Data were analyzed using SPSS 20.0 software. Categorical variables were expressed as n (%), numerical variables conforming to the normal distribution as mean +- standard deviation, and numerical variables not conforming to the normal distribution as median (25% -75% quartiles). The difference of complete blood count parameters between the groups hospitalized and discharged from the ED was investigated using the Mann-Whitney U test or the independent samples t-test. The difference between the groups in terms of the drug reaction type of complete blood count parameters was investigated using the Kruskal Wallis test or ANOVA test. The power of NLR to predict hospitalization was ana- lyzed with ROC analysis and area under the curve (AUC) was evaluated. Optimum cutoff value for NLR was calculated by using Youden’s index. p < 0.05 is considered as statistically significant.

  1. Results

A total of 135 patients were included in the study. The median age of patients was 50 (36-64) years and 63 (46.7%) of them were male. 79.3% of the patients had a history of taking a single drug, and the leading drugs that triggered the reaction in those patients taking single drug were antibiotics (31.9%), analgesics (24.4%) and antiepileptic/antide- pressants (6.7%). The drug history that triggered the reaction could not be detected in 6.7% of the patients. While 39.3% of the patients had no history of comorbidity, the most common comorbidities were hypertension (15.6%), diabetes mellitus (11.9%) and rheumatological diseases (11.9%). In dermatological examination findings, 71.9% of the patients had torso involvement, 73.3% of the extremity involvement and 28.9% of the oral mucosa involvement. The most common diagnoses

Comparison of the complete blood counts of hospitalized and discharged patient groups.

Parameters

Hospitalized

Discharged from

p value

(n = 79)

ED (n = 56)

White blood cell, 103/uL

9.6 (6.9-14.3)

8.9 (6.4-12.4)

0.365

Neutrophil, 103/uL

7.6 (5.1-10.4)

6.6 (4.5-9.5)

0.134

Lymphocyte, 103/uL

1.1 (0.7-2.1)

1.4 (1.0-2.6)

0.062

Monocyte, 103/uL

0.5 (0.2-0.8)

0.6 (0.3-0.8)

0.132

Eosinophil, 103/uL

0.06 (0.00-0.30)

0.10 (0.01-0.29)

0.534

Basophil, 103/uL

0.00 (0.00-0.04)

0.01 (0.00-0.08)

0.424

NLR

6.13 (3.40-11.49)

3.69 (2.46-7.24)

0.006

NLR, neutrophil-to-lymphocyte ratio; ED, emergency department.

were maculopapular (32.6%), anaphylaxis/angioedema/urticarial (31.1%) and EM/SJS/TEN (13.3%)0.79 (58.5%) of 135 patients were hos- pitalized. When patients hospitalized and discharged from the ED were compared, there was no significant difference between the groups in terms of age and gender (p = 0.340 and p = 0.762, respectively). Oral mucosal involvement was significantly higher in hospitalized patients than patients discharged from the ED (39.2% vs. 14.3%, p = 0.002). There was no significant difference in drug reaction type between hos- pitalized and discharged patients (p = 0.270). Of those 79 hospitalized patients, 37 (46.8%) patients stayed in hospital for less than 5 days. The demographic characteristics and clinical findings of the patients hospi- talized and discharged from ED are shown in Table 1.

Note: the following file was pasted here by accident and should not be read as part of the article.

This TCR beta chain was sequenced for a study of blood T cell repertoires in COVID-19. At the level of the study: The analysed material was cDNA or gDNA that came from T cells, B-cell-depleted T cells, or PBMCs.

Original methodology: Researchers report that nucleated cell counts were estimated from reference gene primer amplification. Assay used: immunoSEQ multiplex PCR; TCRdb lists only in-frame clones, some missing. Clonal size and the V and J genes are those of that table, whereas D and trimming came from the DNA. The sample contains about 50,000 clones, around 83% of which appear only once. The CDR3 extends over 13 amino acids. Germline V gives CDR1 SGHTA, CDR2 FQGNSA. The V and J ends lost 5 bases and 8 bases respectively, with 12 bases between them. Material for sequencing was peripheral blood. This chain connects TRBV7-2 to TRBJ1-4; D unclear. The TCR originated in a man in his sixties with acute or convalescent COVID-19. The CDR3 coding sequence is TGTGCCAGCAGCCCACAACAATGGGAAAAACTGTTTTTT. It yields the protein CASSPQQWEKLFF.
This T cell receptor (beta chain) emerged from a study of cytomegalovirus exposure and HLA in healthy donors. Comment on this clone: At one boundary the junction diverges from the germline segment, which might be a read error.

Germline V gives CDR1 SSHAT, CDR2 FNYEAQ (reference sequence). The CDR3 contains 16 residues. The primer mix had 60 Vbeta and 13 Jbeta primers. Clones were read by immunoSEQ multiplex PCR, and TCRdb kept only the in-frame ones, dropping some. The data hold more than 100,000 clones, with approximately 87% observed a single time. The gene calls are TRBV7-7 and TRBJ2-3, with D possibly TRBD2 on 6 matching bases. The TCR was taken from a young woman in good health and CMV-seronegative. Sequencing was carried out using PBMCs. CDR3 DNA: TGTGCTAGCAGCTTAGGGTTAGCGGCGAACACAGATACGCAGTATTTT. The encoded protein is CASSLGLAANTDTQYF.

The comparison of the complete blood count findings of the patient groups hospitalized and discharged from the ED is shown in Table 2. There was no significant difference between hospitalized and discharged patients in terms of white blood cell count (p = 0.365), neu- trophil (p = 0.134), lymphocyte (p = 0.062), monocyte (p = 0.132), eosinophil (p = 0.534) and basophil (p = 0.424). The median NLR of hospitalized patients was significantly higher than the median NLR of those discharged from the ED (6.13 vs. 3.69, p = 0.006) (Fig. 1). There was no difference between patients hospitalized for <5 days and pa- tients hospitalized for >=5 days in terms of NLR (6.23 (3.17-11.61) vs.

5.73 (3.53-11.53), respectively, p = 0.795). The AUC value of NLR in

Fig. 2. Receiver operating characteristic (ROC) curve of neutrophil-to-lymphocyte ratio in terms of hospitalization. Area under the curve is 0.640 (95% confidence interval 0.546-0.734). For 8.4 of NLR cutoff value, sensitivity is 40.5% and specificity is 83.9%.